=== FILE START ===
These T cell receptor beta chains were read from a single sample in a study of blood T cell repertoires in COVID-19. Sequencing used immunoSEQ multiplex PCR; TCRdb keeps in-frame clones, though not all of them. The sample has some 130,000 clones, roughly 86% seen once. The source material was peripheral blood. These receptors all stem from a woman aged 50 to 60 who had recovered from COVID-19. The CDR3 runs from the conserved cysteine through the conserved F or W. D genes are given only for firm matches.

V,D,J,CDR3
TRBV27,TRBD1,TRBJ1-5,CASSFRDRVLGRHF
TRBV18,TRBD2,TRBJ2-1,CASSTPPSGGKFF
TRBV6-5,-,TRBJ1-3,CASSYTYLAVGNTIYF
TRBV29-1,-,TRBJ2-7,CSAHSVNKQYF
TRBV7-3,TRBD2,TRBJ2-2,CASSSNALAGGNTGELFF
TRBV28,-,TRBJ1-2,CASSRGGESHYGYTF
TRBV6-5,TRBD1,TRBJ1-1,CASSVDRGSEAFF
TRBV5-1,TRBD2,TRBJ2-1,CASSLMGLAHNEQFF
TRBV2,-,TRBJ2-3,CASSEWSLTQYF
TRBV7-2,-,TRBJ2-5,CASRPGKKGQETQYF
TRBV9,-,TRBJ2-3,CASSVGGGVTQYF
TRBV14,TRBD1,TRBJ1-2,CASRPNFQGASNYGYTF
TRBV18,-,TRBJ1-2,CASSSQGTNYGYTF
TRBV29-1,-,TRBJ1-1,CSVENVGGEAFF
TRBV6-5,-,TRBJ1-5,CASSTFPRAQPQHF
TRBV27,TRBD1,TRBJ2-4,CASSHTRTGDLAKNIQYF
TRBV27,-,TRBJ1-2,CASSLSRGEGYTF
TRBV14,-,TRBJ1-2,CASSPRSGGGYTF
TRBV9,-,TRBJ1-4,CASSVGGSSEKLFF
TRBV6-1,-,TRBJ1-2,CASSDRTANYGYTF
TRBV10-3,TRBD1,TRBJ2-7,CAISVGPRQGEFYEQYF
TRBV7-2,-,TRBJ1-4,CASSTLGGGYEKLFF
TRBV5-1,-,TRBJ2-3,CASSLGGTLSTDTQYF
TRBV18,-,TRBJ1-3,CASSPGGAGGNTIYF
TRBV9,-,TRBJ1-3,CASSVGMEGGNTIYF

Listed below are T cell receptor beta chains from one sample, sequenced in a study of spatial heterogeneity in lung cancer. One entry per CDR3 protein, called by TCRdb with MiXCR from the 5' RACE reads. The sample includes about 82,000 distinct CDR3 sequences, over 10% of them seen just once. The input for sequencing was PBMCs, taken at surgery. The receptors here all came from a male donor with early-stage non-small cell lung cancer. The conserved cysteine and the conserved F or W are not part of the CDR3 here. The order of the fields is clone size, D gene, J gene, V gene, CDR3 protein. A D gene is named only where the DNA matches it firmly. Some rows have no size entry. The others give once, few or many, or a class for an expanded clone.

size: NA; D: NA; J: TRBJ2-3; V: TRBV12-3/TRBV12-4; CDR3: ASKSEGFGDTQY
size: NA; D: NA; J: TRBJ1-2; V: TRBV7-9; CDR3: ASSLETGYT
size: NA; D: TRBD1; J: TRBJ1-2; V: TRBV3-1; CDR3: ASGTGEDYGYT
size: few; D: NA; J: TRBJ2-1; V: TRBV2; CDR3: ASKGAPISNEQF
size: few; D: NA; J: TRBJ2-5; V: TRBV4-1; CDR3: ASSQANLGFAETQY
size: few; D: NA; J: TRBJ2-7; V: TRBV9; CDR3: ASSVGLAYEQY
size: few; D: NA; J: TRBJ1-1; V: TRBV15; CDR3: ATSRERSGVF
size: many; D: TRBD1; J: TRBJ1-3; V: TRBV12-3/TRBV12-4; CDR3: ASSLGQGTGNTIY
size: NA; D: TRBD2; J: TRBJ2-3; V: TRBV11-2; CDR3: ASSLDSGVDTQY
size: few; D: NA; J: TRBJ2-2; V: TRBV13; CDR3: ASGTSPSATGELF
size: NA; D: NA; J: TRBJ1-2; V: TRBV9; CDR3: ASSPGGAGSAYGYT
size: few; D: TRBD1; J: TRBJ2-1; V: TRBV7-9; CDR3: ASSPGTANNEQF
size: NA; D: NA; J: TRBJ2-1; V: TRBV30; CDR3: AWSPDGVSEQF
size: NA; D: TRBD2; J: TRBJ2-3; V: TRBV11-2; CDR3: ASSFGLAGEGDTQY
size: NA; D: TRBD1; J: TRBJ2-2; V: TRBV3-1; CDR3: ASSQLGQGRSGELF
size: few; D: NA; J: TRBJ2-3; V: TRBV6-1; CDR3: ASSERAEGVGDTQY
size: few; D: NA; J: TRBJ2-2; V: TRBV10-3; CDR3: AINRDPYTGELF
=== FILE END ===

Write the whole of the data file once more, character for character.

These T cell receptor beta chains were read from a single sample in a study of blood T cell repertoires in COVID-19. Sequencing used immunoSEQ multiplex PCR; TCRdb keeps in-frame clones, though not all of them. The sample has some 130,000 clones, roughly 86% seen once. The source material was peripheral blood. These receptors all stem from a woman aged 50 to 60 who had recovered from COVID-19. The CDR3 runs from the conserved cysteine through the conserved F or W. D genes are given only for firm matches.

V,D,J,CDR3
TRBV27,TRBD1,TRBJ1-5,CASSFRDRVLGRHF
TRBV18,TRBD2,TRBJ2-1,CASSTPPSGGKFF
TRBV6-5,-,TRBJ1-3,CASSYTYLAVGNTIYF
TRBV29-1,-,TRBJ2-7,CSAHSVNKQYF
TRBV7-3,TRBD2,TRBJ2-2,CASSSNALAGGNTGELFF
TRBV28,-,TRBJ1-2,CASSRGGESHYGYTF
TRBV6-5,TRBD1,TRBJ1-1,CASSVDRGSEAFF
TRBV5-1,TRBD2,TRBJ2-1,CASSLMGLAHNEQFF
TRBV2,-,TRBJ2-3,CASSEWSLTQYF
TRBV7-2,-,TRBJ2-5,CASRPGKKGQETQYF
TRBV9,-,TRBJ2-3,CASSVGGGVTQYF
TRBV14,TRBD1,TRBJ1-2,CASRPNFQGASNYGYTF
TRBV18,-,TRBJ1-2,CASSSQGTNYGYTF
TRBV29-1,-,TRBJ1-1,CSVENVGGEAFF
TRBV6-5,-,TRBJ1-5,CASSTFPRAQPQHF
TRBV27,TRBD1,TRBJ2-4,CASSHTRTGDLAKNIQYF
TRBV27,-,TRBJ1-2,CASSLSRGEGYTF
TRBV14,-,TRBJ1-2,CASSPRSGGGYTF
TRBV9,-,TRBJ1-4,CASSVGGSSEKLFF
TRBV6-1,-,TRBJ1-2,CASSDRTANYGYTF
TRBV10-3,TRBD1,TRBJ2-7,CAISVGPRQGEFYEQYF
TRBV7-2,-,TRBJ1-4,CASSTLGGGYEKLFF
TRBV5-1,-,TRBJ2-3,CASSLGGTLSTDTQYF
TRBV18,-,TRBJ1-3,CASSPGGAGGNTIYF
TRBV9,-,TRBJ1-3,CASSVGMEGGNTIYF

Listed below are T cell receptor beta chains from one sample, sequenced in a study of spatial heterogeneity in lung cancer. One entry per CDR3 protein, called by TCRdb with MiXCR from the 5' RACE reads. The sample includes about 82,000 distinct CDR3 sequences, over 10% of them seen just once. The input for sequencing was PBMCs, taken at surgery. The receptors here all came from a male donor with early-stage non-small cell lung cancer. The conserved cysteine and the conserved F or W are not part of the CDR3 here. The order of the fields is clone size, D gene, J gene, V gene, CDR3 protein. A D gene is named only where the DNA matches it firmly. Some rows have no size entry. The others give once, few or many, or a class for an expanded clone.

size: NA; D: NA; J: TRBJ2-3; V: TRBV12-3/TRBV12-4; CDR3: ASKSEGFGDTQY
size: NA; D: NA; J: TRBJ1-2; V: TRBV7-9; CDR3: ASSLETGYT
size: NA; D: TRBD1; J: TRBJ1-2; V: TRBV3-1; CDR3: ASGTGEDYGYT
size: few; D: NA; J: TRBJ2-1; V: TRBV2; CDR3: ASKGAPISNEQF
size: few; D: NA; J: TRBJ2-5; V: TRBV4-1; CDR3: ASSQANLGFAETQY
size: few; D: NA; J: TRBJ2-7; V: TRBV9; CDR3: ASSVGLAYEQY
size: few; D: NA; J: TRBJ1-1; V: TRBV15; CDR3: ATSRERSGVF
size: many; D: TRBD1; J: TRBJ1-3; V: TRBV12-3/TRBV12-4; CDR3: ASSLGQGTGNTIY
size: NA; D: TRBD2; J: TRBJ2-3; V: TRBV11-2; CDR3: ASSLDSGVDTQY
size: few; D: NA; J: TRBJ2-2; V: TRBV13; CDR3: ASGTSPSATGELF
size: NA; D: NA; J: TRBJ1-2; V: TRBV9; CDR3: ASSPGGAGSAYGYT
size: few; D: TRBD1; J: TRBJ2-1; V: TRBV7-9; CDR3: ASSPGTANNEQF
size: NA; D: NA; J: TRBJ2-1; V: TRBV30; CDR3: AWSPDGVSEQF
size: NA; D: TRBD2; J: TRBJ2-3; V: TRBV11-2; CDR3: ASSFGLAGEGDTQY
size: NA; D: TRBD1; J: TRBJ2-2; V: TRBV3-1; CDR3: ASSQLGQGRSGELF
size: few; D: NA; J: TRBJ2-3; V: TRBV6-1; CDR3: ASSERAEGVGDTQY
size: few; D: NA; J: TRBJ2-2; V: TRBV10-3; CDR3: AINRDPYTGELF